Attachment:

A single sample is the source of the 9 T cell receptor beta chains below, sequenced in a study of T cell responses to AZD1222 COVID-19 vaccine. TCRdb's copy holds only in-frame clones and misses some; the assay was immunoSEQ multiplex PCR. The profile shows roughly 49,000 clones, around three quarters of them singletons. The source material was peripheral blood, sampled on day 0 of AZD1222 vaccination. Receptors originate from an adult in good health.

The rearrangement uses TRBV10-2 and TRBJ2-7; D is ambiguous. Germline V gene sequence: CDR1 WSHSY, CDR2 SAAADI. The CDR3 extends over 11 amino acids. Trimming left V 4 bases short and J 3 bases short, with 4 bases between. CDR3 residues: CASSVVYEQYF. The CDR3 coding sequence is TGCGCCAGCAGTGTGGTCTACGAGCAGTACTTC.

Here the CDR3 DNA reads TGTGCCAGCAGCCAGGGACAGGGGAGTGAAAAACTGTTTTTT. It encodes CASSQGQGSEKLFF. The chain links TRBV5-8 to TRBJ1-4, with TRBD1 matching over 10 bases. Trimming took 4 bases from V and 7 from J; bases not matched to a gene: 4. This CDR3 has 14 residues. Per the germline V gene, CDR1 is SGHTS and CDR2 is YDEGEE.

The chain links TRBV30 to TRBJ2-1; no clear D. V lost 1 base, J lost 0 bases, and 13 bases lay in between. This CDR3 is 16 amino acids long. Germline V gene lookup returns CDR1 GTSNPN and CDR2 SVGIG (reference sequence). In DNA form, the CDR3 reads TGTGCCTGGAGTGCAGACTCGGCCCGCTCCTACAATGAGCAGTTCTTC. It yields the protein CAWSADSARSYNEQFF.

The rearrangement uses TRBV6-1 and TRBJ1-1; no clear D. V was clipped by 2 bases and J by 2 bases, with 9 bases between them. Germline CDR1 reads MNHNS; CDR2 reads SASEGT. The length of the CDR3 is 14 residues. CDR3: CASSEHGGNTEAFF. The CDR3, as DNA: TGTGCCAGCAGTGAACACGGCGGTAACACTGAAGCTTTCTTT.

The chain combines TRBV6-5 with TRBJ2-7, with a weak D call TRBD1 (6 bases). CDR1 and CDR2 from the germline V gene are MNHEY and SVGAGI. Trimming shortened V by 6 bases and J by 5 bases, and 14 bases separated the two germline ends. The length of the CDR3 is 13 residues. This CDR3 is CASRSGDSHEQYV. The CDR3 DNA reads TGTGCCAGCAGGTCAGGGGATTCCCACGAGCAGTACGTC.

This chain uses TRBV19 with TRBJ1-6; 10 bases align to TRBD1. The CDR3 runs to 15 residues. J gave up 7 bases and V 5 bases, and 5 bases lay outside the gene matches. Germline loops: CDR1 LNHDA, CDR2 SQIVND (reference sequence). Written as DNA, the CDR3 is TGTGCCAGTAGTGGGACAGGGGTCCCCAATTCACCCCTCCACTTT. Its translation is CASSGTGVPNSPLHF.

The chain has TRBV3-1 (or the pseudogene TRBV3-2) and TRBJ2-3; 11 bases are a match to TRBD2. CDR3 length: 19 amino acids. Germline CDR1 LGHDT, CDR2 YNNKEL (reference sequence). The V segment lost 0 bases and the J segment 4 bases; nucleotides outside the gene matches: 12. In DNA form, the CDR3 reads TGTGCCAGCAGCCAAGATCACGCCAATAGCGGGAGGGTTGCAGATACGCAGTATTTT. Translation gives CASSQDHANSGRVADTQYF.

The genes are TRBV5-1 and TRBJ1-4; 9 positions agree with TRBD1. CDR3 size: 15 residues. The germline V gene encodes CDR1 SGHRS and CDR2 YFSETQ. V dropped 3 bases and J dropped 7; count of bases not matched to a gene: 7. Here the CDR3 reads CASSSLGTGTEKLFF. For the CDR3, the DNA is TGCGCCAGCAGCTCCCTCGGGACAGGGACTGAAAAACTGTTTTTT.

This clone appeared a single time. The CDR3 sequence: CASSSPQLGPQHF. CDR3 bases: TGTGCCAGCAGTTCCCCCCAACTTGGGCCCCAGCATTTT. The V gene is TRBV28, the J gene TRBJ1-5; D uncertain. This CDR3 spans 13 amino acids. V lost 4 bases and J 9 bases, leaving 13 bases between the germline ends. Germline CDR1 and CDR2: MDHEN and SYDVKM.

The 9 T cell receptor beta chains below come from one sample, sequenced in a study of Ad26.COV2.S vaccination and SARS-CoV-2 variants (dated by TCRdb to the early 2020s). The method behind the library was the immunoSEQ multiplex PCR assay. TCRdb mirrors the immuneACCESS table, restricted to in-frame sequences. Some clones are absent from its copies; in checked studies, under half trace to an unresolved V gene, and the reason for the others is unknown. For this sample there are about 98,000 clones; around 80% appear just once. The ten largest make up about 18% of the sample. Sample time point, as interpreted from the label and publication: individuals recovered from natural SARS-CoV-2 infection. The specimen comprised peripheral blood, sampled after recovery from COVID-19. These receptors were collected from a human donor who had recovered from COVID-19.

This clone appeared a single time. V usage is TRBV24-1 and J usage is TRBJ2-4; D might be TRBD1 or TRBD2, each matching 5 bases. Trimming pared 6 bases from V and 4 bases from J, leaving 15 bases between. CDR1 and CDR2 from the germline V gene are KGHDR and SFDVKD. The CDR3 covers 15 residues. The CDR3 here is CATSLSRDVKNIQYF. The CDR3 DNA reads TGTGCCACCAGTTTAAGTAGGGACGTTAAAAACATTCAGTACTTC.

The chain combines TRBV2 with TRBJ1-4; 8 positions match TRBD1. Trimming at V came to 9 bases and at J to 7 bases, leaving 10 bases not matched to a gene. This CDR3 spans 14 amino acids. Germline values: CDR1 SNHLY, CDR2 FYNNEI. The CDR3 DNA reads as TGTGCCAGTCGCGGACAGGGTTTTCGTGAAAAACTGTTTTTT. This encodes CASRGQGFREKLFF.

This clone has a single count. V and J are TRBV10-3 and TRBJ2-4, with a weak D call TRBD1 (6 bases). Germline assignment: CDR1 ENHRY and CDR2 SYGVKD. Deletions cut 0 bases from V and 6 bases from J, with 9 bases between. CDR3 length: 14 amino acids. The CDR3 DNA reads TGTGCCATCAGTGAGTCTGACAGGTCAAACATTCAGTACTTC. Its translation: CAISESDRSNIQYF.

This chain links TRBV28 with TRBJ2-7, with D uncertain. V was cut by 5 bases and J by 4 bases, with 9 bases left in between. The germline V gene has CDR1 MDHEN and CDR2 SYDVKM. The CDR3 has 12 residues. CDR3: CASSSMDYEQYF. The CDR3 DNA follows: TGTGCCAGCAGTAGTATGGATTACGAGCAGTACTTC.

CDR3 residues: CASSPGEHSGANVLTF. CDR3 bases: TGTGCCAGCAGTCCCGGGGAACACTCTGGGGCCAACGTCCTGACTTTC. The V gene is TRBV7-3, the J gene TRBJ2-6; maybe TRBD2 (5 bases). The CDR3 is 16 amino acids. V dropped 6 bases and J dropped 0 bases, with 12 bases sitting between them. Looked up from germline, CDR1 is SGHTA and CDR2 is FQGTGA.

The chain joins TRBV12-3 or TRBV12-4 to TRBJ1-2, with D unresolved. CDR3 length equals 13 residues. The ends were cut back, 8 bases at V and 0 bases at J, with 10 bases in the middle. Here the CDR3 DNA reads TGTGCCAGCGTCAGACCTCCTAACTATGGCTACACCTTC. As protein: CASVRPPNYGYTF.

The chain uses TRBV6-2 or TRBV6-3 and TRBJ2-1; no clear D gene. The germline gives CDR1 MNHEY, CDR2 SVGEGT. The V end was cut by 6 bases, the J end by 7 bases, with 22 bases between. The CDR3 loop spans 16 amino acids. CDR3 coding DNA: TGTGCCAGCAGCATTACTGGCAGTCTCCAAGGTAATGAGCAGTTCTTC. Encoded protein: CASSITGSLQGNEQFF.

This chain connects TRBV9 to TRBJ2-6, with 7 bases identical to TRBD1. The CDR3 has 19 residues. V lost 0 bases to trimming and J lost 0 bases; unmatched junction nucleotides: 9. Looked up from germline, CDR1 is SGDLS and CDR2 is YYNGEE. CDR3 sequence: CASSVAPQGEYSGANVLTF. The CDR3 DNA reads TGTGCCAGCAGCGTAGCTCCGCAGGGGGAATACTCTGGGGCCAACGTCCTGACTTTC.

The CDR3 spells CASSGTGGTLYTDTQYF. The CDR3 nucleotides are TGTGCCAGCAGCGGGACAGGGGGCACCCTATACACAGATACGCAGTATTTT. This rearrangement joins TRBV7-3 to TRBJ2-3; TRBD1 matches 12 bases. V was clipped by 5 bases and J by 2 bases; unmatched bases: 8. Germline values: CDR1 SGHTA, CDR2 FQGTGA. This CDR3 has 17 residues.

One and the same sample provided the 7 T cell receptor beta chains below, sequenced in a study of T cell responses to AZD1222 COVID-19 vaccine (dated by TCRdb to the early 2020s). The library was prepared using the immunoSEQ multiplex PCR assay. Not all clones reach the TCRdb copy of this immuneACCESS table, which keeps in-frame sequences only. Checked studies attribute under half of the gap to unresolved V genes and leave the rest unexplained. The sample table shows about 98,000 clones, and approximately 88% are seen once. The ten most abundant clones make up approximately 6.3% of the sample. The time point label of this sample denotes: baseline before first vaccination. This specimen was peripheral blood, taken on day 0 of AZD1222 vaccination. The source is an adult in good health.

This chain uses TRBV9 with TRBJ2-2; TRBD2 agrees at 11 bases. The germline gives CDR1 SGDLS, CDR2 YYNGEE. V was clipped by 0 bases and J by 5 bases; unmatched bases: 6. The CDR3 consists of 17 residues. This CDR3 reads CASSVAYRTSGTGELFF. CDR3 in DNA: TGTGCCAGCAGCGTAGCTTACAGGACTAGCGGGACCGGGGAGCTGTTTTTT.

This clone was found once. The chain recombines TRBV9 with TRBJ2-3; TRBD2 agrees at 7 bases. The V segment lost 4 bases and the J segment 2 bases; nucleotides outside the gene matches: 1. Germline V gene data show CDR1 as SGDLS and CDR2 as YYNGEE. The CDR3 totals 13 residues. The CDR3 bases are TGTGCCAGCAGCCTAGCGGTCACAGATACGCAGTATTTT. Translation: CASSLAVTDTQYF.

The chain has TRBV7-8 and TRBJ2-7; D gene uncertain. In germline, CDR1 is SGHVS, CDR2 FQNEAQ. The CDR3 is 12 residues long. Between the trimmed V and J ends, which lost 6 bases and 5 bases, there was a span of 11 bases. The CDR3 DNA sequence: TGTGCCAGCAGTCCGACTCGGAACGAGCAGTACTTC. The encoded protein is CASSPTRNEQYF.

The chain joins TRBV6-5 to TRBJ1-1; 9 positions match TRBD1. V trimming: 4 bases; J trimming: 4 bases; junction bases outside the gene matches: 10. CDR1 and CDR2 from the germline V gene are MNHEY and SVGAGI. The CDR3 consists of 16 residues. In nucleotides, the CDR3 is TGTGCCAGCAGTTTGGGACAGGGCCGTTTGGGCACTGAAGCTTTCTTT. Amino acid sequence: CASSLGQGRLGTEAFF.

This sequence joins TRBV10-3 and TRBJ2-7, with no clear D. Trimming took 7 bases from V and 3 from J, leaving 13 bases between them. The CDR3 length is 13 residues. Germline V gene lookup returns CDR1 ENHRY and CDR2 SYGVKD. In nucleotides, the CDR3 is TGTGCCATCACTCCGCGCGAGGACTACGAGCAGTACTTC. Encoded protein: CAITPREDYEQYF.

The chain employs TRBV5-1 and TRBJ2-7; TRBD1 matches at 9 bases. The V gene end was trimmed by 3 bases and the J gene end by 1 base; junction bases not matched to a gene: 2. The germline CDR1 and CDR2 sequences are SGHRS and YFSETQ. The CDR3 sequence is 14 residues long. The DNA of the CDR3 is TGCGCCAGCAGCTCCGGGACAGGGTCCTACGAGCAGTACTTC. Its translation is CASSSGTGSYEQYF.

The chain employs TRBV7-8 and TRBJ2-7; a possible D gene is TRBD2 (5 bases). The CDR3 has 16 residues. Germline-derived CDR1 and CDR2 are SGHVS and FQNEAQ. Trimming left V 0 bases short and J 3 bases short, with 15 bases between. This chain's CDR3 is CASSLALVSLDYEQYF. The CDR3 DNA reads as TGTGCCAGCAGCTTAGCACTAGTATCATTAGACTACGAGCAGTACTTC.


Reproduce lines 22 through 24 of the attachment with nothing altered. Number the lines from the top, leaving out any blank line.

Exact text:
This chain uses TRBV9 with TRBJ2-2; TRBD2 agrees at 11 bases. The germline gives CDR1 SGDLS, CDR2 YYNGEE. V was clipped by 0 bases and J by 5 bases; unmatched bases: 6. The CDR3 consists of 17 residues. This CDR3 reads CASSVAYRTSGTGELFF. CDR3 in DNA: TGTGCCAGCAGCGTAGCTTACAGGACTAGCGGGACCGGGGAGCTGTTTTTT.

This clone was found once. The chain recombines TRBV9 with TRBJ2-3; TRBD2 agrees at 7 bases. The V segment lost 4 bases and the J segment 2 bases; nucleotides outside the gene matches: 1. Germline V gene data show CDR1 as SGDLS and CDR2 as YYNGEE. The CDR3 totals 13 residues. The CDR3 bases are TGTGCCAGCAGCCTAGCGGTCACAGATACGCAGTATTTT. Translation: CASSLAVTDTQYF.

The chain has TRBV7-8 and TRBJ2-7; D gene uncertain. In germline, CDR1 is SGHVS, CDR2 FQNEAQ. The CDR3 is 12 residues long. Between the trimmed V and J ends, which lost 6 bases and 5 bases, there was a span of 11 bases. The CDR3 DNA sequence: TGTGCCAGCAGTCCGACTCGGAACGAGCAGTACTTC. The encoded protein is CASSPTRNEQYF.